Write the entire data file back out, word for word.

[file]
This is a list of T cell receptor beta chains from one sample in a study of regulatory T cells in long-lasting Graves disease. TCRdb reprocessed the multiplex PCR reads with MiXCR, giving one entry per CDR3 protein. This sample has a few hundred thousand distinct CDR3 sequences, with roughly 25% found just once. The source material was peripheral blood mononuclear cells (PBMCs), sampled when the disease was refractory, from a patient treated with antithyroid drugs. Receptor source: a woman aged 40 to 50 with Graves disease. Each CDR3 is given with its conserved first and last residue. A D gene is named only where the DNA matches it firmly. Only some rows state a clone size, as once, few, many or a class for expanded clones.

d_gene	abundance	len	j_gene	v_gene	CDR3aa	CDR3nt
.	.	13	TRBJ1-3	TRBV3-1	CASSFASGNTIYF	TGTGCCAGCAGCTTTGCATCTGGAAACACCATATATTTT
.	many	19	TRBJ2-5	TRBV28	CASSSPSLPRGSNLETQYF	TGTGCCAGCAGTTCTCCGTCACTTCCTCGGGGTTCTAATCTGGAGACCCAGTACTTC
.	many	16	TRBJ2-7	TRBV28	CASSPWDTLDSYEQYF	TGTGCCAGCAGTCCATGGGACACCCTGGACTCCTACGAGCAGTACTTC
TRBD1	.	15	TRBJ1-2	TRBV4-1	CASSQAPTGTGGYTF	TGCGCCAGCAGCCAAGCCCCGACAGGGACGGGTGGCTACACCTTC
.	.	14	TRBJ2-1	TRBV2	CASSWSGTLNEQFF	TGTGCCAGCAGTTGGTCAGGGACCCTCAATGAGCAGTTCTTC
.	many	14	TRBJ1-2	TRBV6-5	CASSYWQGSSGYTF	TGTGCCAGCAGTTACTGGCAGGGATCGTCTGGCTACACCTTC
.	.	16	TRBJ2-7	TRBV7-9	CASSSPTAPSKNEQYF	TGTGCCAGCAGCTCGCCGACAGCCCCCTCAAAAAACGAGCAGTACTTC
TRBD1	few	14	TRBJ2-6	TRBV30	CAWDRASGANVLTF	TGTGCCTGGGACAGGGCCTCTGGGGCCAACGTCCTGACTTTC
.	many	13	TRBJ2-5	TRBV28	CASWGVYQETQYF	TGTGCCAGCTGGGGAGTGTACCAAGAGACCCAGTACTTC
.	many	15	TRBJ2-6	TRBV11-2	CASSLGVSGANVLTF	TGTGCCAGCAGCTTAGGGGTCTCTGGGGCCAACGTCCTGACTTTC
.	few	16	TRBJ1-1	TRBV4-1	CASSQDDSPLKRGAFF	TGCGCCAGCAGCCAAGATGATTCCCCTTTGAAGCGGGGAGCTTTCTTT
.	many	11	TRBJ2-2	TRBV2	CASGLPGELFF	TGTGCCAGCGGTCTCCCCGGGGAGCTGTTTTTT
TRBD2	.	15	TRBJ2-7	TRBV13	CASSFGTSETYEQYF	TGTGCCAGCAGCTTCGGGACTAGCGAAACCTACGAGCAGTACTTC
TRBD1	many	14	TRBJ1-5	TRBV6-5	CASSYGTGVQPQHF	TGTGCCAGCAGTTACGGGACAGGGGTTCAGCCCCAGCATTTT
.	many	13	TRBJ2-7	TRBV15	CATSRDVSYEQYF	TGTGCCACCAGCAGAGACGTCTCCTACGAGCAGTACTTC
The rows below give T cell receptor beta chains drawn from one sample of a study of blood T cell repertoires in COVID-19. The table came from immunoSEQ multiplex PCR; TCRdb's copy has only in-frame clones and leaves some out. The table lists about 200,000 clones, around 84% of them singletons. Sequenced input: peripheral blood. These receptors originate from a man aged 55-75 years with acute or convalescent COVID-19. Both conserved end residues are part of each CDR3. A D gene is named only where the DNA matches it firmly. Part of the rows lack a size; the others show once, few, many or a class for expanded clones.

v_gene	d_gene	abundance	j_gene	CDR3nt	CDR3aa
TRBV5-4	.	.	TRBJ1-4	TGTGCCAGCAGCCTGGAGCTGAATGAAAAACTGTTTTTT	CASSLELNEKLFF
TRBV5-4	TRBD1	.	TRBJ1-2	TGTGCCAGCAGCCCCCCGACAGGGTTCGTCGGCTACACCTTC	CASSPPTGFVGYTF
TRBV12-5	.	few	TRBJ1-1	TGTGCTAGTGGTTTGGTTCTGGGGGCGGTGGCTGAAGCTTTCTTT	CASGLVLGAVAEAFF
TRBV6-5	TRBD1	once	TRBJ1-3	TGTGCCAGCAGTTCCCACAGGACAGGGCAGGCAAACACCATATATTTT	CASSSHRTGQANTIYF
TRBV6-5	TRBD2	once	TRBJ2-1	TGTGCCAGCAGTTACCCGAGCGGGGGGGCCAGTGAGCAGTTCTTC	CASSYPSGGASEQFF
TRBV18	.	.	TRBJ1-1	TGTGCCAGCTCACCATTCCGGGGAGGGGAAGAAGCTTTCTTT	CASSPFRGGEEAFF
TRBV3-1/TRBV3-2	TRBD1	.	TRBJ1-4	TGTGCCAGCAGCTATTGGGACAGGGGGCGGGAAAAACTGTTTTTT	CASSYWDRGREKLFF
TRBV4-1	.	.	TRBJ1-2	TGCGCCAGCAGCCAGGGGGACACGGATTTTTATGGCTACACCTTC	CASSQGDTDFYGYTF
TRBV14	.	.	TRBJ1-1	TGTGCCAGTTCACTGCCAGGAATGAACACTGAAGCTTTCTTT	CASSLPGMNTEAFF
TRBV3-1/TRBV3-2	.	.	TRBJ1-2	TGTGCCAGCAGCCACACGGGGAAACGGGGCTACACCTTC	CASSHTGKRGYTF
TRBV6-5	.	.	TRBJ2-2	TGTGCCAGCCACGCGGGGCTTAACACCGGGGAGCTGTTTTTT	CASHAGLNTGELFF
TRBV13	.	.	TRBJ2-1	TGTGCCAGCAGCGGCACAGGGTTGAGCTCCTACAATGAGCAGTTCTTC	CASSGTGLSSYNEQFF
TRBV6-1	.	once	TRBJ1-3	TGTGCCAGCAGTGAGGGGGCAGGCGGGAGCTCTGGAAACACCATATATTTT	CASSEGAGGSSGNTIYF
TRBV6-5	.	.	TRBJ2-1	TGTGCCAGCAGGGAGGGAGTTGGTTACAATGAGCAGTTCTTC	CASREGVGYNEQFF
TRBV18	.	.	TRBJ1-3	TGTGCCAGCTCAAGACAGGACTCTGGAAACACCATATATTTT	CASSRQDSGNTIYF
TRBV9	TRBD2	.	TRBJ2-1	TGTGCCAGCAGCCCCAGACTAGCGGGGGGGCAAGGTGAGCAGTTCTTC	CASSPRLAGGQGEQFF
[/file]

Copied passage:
This is a list of T cell receptor beta chains from one sample in a study of regulatory T cells in long-lasting Graves disease. TCRdb reprocessed the multiplex PCR reads with MiXCR, giving one entry per CDR3 protein. This sample has a few hundred thousand distinct CDR3 sequences, with roughly 25% found just once. The source material was peripheral blood mononuclear cells (PBMCs), sampled when the disease was refractory, from a patient treated with antithyroid drugs. Receptor source: a woman aged 40 to 50 with Graves disease. Each CDR3 is given with its conserved first and last residue. A D gene is named only where the DNA matches it firmly. Only some rows state a clone size, as once, few, many or a class for expanded clones.

d_gene	abundance	len	j_gene	v_gene	CDR3aa	CDR3nt
.	.	13	TRBJ1-3	TRBV3-1	CASSFASGNTIYF	TGTGCCAGCAGCTTTGCATCTGGAAACACCATATATTTT
.	many	19	TRBJ2-5	TRBV28	CASSSPSLPRGSNLETQYF	TGTGCCAGCAGTTCTCCGTCACTTCCTCGGGGTTCTAATCTGGAGACCCAGTACTTC
.	many	16	TRBJ2-7	TRBV28	CASSPWDTLDSYEQYF	TGTGCCAGCAGTCCATGGGACACCCTGGACTCCTACGAGCAGTACTTC
TRBD1	.	15	TRBJ1-2	TRBV4-1	CASSQAPTGTGGYTF	TGCGCCAGCAGCCAAGCCCCGACAGGGACGGGTGGCTACACCTTC
.	.	14	TRBJ2-1	TRBV2	CASSWSGTLNEQFF	TGTGCCAGCAGTTGGTCAGGGACCCTCAATGAGCAGTTCTTC
.	many	14	TRBJ1-2	TRBV6-5	CASSYWQGSSGYTF	TGTGCCAGCAGTTACTGGCAGGGATCGTCTGGCTACACCTTC
.	.	16	TRBJ2-7	TRBV7-9	CASSSPTAPSKNEQYF	TGTGCCAGCAGCTCGCCGACAGCCCCCTCAAAAAACGAGCAGTACTTC
TRBD1	few	14	TRBJ2-6	TRBV30	CAWDRASGANVLTF	TGTGCCTGGGACAGGGCCTCTGGGGCCAACGTCCTGACTTTC
.	many	13	TRBJ2-5	TRBV28	CASWGVYQETQYF	TGTGCCAGCTGGGGAGTGTACCAAGAGACCCAGTACTTC
.	many	15	TRBJ2-6	TRBV11-2	CASSLGVSGANVLTF	TGTGCCAGCAGCTTAGGGGTCTCTGGGGCCAACGTCCTGACTTTC
.	few	16	TRBJ1-1	TRBV4-1	CASSQDDSPLKRGAFF	TGCGCCAGCAGCCAAGATGATTCCCCTTTGAAGCGGGGAGCTTTCTTT
.	many	11	TRBJ2-2	TRBV2	CASGLPGELFF	TGTGCCAGCGGTCTCCCCGGGGAGCTGTTTTTT
TRBD2	.	15	TRBJ2-7	TRBV13	CASSFGTSETYEQYF	TGTGCCAGCAGCTTCGGGACTAGCGAAACCTACGAGCAGTACTTC
TRBD1	many	14	TRBJ1-5	TRBV6-5	CASSYGTGVQPQHF	TGTGCCAGCAGTTACGGGACAGGGGTTCAGCCCCAGCATTTT
.	many	13	TRBJ2-7	TRBV15	CATSRDVSYEQYF	TGTGCCACCAGCAGAGACGTCTCCTACGAGCAGTACTTC
The rows below give T cell receptor beta chains drawn from one sample of a study of blood T cell repertoires in COVID-19. The table came from immunoSEQ multiplex PCR; TCRdb's copy has only in-frame clones and leaves some out. The table lists about 200,000 clones, around 84% of them singletons. Sequenced input: peripheral blood. These receptors originate from a man aged 55-75 years with acute or convalescent COVID-19. Both conserved end residues are part of each CDR3. A D gene is named only where the DNA matches it firmly. Part of the rows lack a size; the others show once, few, many or a class for expanded clones.

v_gene	d_gene	abundance	j_gene	CDR3nt	CDR3aa
TRBV5-4	.	.	TRBJ1-4	TGTGCCAGCAGCCTGGAGCTGAATGAAAAACTGTTTTTT	CASSLELNEKLFF
TRBV5-4	TRBD1	.	TRBJ1-2	TGTGCCAGCAGCCCCCCGACAGGGTTCGTCGGCTACACCTTC	CASSPPTGFVGYTF
TRBV12-5	.	few	TRBJ1-1	TGTGCTAGTGGTTTGGTTCTGGGGGCGGTGGCTGAAGCTTTCTTT	CASGLVLGAVAEAFF
TRBV6-5	TRBD1	once	TRBJ1-3	TGTGCCAGCAGTTCCCACAGGACAGGGCAGGCAAACACCATATATTTT	CASSSHRTGQANTIYF
TRBV6-5	TRBD2	once	TRBJ2-1	TGTGCCAGCAGTTACCCGAGCGGGGGGGCCAGTGAGCAGTTCTTC	CASSYPSGGASEQFF
TRBV18	.	.	TRBJ1-1	TGTGCCAGCTCACCATTCCGGGGAGGGGAAGAAGCTTTCTTT	CASSPFRGGEEAFF
TRBV3-1/TRBV3-2	TRBD1	.	TRBJ1-4	TGTGCCAGCAGCTATTGGGACAGGGGGCGGGAAAAACTGTTTTTT	CASSYWDRGREKLFF
TRBV4-1	.	.	TRBJ1-2	TGCGCCAGCAGCCAGGGGGACACGGATTTTTATGGCTACACCTTC	CASSQGDTDFYGYTF
TRBV14	.	.	TRBJ1-1	TGTGCCAGTTCACTGCCAGGAATGAACACTGAAGCTTTCTTT	CASSLPGMNTEAFF
TRBV3-1/TRBV3-2	.	.	TRBJ1-2	TGTGCCAGCAGCCACACGGGGAAACGGGGCTACACCTTC	CASSHTGKRGYTF
TRBV6-5	.	.	TRBJ2-2	TGTGCCAGCCACGCGGGGCTTAACACCGGGGAGCTGTTTTTT	CASHAGLNTGELFF
TRBV13	.	.	TRBJ2-1	TGTGCCAGCAGCGGCACAGGGTTGAGCTCCTACAATGAGCAGTTCTTC	CASSGTGLSSYNEQFF
TRBV6-1	.	once	TRBJ1-3	TGTGCCAGCAGTGAGGGGGCAGGCGGGAGCTCTGGAAACACCATATATTTT	CASSEGAGGSSGNTIYF
TRBV6-5	.	.	TRBJ2-1	TGTGCCAGCAGGGAGGGAGTTGGTTACAATGAGCAGTTCTTC	CASREGVGYNEQFF
TRBV18	.	.	TRBJ1-3	TGTGCCAGCTCAAGACAGGACTCTGGAAACACCATATATTTT	CASSRQDSGNTIYF
TRBV9	TRBD2	.	TRBJ2-1	TGTGCCAGCAGCCCCAGACTAGCGGGGGGGCAAGGTGAGCAGTTCTTC	CASSPRLAGGQGEQFF